Qatar, world cup and human rights


Things have not gone all Qatar’s way in the World Cup

November 2022

Qatar has spent huge sums of money on building stadia and in attempts to promote its image around the world. It was perhaps the most expensive example of sports washing there has been. How successful is it?

Not going to plan

What is obvious is that it has not gone according to plan. Previous nation’s attempts to sanitise their image using sport have, from their point of view, been reasonably successful, one thinks of China. This has been because the sporting community: the sports people themselves, the managers and promoters, the media and many of the supporters – have cared little for the human rights of the countries where competition has taken place. So tennis, golf, boxing, cycling, horse racing, motor sport and other competitions have happily taken place in countries where torture is still practised, opposition is repressed, women have few rights and the death penalty is still a fact of life. Why let a stoning or public amputation spoil a game of tennis? No matter, the money is good and the sports pages of our media do not sully their pages with the sordid goings on outside the field of play. Sport has existed in a kind of bubble making it supremely suitable to be used by autocratic regimes to launder their image.

Qatar has been different. People have noticed and suddenly, some of the sports pages have moved away from sports reporting and are talking about arm bands, protests and footballers not singing the national anthem. The wearing of arm bands has become politically charged. There are pictures of people holding up posters particularly about women’s rights (or should we say, the absence of them). Yesterday, it was the German team covering their mouths. David Beckham who, up till now, has been able to promote himself as the honest Essex boy done good, is now seen in as a somewhat dubious light having accepted a reported £120m fee to be an ambassador for the Qataris. It is said he will not now get his knighthood. When reporters approach him for interview, he is silent. Not yet hero to zero but certainly a damaged brand.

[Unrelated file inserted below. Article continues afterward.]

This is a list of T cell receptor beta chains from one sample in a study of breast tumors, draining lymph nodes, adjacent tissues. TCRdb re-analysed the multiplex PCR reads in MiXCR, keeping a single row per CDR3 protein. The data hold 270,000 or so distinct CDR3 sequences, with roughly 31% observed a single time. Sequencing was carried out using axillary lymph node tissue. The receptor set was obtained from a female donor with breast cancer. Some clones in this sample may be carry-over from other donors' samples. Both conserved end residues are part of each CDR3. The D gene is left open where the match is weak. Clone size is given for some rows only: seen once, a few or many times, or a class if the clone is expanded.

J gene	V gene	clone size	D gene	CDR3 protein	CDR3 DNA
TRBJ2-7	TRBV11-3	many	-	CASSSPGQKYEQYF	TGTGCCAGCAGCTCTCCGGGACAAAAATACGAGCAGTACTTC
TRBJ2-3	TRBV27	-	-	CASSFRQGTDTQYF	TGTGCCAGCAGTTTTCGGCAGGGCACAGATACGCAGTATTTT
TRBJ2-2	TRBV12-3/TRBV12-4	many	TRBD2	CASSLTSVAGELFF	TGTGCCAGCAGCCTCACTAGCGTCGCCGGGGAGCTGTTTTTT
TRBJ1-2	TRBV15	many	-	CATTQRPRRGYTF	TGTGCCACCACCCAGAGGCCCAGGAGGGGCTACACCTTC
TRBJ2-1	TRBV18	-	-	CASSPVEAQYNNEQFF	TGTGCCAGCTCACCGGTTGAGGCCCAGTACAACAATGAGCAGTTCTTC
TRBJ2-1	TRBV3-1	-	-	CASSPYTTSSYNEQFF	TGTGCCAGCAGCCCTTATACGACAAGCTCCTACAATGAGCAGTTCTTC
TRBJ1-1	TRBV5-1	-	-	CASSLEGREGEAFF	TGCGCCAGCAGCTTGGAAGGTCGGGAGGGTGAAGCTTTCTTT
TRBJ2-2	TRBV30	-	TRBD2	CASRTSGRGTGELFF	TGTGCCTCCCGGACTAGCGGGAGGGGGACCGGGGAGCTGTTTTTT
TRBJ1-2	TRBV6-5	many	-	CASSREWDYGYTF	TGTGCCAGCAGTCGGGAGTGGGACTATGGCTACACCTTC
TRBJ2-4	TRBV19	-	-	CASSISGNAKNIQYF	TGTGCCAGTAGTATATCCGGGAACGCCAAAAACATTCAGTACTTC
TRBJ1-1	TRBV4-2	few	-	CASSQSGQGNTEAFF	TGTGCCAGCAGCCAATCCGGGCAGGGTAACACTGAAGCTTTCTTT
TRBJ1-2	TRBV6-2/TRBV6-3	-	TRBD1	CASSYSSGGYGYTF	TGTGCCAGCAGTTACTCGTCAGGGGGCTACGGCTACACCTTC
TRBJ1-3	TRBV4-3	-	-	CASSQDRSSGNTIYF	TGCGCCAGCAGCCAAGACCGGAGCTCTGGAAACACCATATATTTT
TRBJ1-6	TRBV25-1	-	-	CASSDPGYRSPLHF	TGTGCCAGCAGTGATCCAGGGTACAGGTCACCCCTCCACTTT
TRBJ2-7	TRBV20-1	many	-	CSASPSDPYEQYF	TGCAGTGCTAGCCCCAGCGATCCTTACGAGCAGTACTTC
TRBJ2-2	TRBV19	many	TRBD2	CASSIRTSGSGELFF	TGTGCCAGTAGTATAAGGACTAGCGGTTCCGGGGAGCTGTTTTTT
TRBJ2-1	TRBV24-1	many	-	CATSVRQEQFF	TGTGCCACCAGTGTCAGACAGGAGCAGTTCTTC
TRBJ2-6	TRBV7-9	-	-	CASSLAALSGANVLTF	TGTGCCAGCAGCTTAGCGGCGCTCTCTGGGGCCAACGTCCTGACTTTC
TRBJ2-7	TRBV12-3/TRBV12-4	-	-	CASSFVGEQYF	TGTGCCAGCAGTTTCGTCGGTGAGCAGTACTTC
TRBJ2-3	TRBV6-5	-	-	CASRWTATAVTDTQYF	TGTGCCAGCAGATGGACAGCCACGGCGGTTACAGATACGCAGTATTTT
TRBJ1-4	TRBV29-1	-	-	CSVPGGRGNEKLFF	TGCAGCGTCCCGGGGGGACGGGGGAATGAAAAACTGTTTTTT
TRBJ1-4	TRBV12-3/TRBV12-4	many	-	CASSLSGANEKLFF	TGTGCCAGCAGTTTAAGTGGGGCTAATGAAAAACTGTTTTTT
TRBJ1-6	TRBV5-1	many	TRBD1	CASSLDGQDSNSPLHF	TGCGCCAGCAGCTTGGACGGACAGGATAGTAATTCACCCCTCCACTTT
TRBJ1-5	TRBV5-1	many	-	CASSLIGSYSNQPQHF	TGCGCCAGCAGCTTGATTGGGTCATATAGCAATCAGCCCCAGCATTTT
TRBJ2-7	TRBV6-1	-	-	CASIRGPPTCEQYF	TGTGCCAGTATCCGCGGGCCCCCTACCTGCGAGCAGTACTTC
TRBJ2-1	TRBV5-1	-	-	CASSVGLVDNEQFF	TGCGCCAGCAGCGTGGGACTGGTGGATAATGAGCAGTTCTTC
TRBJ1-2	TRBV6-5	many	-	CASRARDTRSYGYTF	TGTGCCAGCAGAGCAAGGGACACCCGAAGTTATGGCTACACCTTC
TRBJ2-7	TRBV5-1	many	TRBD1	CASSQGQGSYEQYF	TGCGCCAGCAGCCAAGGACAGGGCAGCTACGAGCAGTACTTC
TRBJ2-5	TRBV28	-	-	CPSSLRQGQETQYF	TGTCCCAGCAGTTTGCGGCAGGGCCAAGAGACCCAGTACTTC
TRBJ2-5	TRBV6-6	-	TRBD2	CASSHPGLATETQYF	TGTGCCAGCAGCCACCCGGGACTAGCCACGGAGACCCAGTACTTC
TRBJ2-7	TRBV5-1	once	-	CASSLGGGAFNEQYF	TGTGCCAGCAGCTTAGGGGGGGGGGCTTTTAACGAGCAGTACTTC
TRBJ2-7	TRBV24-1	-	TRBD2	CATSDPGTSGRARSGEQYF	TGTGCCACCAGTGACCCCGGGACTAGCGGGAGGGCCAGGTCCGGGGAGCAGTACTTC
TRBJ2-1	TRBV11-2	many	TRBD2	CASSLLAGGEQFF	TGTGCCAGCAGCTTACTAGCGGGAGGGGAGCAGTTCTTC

FIFA want us to focus just on the football. Never mind the 6,500 worker deaths, the near absence of women’s rights, the silencing of opposition people and the anti LGBQI+ actions and laws. Where once football was to be the means by which nations came together and mutual understanding increased, now we are enjoined not to look outside the stadium itself. FIFA’s Infantino tells us that he understands prejudice because he has freckles and red hair which was a problem for him at school.

Sports washing may not be the same again

One positive thing may emerge from this World Cup and that is the days of sports washing may not be numbered but it will make countries and despots think twice in future. Instead of hundreds of thousands of supporters and spectators arriving to marvel at the spectacle no questions asked, some of them are asking questions. Some might even be a little uncomfortable at being there at all. The sports pages now mention the uncomfortable truths about the regime where the event is held and do not simply report on the sport as though wearing blinkers. Sport has been a willing captive, happy to take the millions and all too ready to claim ignorance of what happens outside the stadium or arena. The media has also followed the money. Perhaps those days are over and future events will bring a greater readiness to question and take account of the human rights situation in the host country.

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